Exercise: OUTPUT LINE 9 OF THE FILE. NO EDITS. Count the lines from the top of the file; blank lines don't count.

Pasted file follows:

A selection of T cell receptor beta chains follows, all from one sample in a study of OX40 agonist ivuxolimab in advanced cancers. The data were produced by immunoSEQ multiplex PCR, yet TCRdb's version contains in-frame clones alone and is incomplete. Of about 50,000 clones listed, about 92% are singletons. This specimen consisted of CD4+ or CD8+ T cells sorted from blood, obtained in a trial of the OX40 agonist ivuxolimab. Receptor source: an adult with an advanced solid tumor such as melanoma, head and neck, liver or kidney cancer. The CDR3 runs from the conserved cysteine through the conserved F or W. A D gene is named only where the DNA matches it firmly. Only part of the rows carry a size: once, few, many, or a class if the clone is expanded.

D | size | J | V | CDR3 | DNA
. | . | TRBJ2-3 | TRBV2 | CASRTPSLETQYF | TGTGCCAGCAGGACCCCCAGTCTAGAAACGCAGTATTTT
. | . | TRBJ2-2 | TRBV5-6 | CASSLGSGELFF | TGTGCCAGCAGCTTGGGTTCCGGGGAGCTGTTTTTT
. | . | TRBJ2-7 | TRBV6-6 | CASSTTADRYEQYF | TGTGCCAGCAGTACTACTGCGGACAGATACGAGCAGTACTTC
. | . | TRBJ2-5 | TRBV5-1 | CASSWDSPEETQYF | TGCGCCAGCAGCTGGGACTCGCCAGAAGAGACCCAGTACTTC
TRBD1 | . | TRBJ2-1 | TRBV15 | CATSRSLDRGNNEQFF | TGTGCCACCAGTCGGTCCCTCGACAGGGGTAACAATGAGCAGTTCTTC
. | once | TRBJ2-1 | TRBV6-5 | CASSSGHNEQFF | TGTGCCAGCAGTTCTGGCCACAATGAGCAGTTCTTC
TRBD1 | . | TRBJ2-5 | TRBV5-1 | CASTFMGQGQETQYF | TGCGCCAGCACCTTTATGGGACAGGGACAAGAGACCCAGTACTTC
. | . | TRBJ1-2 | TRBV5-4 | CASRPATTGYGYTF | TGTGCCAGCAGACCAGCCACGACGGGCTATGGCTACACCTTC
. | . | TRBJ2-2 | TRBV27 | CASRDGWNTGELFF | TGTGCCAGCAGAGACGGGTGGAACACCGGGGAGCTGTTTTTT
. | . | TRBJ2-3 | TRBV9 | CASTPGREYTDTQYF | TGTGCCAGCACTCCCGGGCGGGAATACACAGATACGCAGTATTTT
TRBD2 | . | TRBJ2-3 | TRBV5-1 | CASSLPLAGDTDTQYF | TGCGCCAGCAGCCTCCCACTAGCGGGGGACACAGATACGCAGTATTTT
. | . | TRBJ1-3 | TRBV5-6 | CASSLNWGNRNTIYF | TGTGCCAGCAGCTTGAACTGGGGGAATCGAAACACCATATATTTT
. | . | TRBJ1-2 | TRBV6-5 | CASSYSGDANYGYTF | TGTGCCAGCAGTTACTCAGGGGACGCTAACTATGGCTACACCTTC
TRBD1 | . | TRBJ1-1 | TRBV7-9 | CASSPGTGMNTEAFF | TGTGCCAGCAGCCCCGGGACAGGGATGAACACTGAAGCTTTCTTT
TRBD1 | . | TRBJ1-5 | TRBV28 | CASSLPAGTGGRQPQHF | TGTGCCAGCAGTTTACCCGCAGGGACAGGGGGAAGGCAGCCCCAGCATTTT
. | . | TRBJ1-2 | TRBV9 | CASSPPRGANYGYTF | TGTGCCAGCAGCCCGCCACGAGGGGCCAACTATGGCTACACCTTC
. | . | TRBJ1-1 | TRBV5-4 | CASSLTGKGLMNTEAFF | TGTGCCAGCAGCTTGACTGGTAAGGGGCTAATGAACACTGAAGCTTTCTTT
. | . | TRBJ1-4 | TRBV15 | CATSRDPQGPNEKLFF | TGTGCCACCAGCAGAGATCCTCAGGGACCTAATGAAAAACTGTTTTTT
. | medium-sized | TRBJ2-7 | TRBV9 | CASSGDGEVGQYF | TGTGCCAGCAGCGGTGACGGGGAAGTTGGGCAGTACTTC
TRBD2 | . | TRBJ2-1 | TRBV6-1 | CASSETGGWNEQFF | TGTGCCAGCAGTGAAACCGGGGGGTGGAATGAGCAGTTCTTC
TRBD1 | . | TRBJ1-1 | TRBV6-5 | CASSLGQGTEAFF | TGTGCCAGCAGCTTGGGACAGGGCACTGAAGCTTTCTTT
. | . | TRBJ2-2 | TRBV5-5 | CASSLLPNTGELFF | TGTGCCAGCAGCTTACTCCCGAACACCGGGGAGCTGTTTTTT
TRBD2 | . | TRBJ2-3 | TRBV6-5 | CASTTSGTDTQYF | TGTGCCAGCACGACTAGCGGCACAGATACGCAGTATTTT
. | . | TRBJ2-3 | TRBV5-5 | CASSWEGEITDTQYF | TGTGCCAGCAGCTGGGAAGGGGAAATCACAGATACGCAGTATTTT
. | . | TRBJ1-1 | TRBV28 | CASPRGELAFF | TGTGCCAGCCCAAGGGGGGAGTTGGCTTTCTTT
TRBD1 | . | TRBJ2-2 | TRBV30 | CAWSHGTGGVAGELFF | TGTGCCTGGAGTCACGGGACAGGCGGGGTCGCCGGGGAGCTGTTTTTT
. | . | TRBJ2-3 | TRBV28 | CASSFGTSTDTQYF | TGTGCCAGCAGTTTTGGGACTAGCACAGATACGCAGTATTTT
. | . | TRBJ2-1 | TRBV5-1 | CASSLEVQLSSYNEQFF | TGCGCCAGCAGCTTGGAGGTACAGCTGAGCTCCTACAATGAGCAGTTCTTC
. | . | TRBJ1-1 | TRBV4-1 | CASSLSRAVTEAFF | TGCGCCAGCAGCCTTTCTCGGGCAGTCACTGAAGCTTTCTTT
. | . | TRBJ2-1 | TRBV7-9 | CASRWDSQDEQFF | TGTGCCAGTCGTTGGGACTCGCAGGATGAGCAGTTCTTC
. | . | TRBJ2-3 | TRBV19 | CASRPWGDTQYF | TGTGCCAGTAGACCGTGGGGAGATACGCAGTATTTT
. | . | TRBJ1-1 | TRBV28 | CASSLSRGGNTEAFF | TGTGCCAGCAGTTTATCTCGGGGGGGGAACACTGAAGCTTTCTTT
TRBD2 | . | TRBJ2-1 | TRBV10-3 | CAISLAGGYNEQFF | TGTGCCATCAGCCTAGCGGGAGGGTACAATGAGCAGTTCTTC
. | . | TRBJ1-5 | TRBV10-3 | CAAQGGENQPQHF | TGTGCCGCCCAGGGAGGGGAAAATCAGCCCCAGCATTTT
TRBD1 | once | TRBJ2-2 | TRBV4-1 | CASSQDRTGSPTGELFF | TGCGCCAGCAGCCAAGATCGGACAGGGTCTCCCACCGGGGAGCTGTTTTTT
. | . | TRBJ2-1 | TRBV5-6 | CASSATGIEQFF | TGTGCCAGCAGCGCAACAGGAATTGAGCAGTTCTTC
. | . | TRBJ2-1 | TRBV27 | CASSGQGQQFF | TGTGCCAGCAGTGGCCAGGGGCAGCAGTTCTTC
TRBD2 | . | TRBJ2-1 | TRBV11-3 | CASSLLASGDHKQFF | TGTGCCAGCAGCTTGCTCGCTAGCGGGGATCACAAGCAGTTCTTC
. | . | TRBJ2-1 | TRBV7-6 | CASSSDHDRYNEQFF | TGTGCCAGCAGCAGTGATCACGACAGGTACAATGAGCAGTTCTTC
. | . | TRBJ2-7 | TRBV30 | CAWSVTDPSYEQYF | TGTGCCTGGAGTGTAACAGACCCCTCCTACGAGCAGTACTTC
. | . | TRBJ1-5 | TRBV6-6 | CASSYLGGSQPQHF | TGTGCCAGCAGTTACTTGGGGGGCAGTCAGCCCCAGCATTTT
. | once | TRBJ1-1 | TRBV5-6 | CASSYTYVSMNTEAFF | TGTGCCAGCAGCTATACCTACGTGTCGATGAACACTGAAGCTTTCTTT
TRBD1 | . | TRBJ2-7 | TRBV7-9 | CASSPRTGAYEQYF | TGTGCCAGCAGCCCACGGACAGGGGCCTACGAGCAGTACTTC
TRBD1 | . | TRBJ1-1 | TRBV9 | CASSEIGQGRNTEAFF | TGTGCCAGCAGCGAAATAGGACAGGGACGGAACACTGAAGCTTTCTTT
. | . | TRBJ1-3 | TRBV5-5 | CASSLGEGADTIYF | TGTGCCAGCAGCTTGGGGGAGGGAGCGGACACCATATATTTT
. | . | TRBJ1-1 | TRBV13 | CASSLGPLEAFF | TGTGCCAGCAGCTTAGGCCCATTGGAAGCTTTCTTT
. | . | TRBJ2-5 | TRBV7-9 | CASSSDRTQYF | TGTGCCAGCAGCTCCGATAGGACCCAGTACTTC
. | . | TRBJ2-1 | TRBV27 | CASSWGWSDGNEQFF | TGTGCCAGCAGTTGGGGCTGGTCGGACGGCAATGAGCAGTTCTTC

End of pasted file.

TRBD1 | . | TRBJ2-5 | TRBV5-1 | CASTFMGQGQETQYF | TGCGCCAGCACCTTTATGGGACAGGGACAAGAGACCCAGTACTTC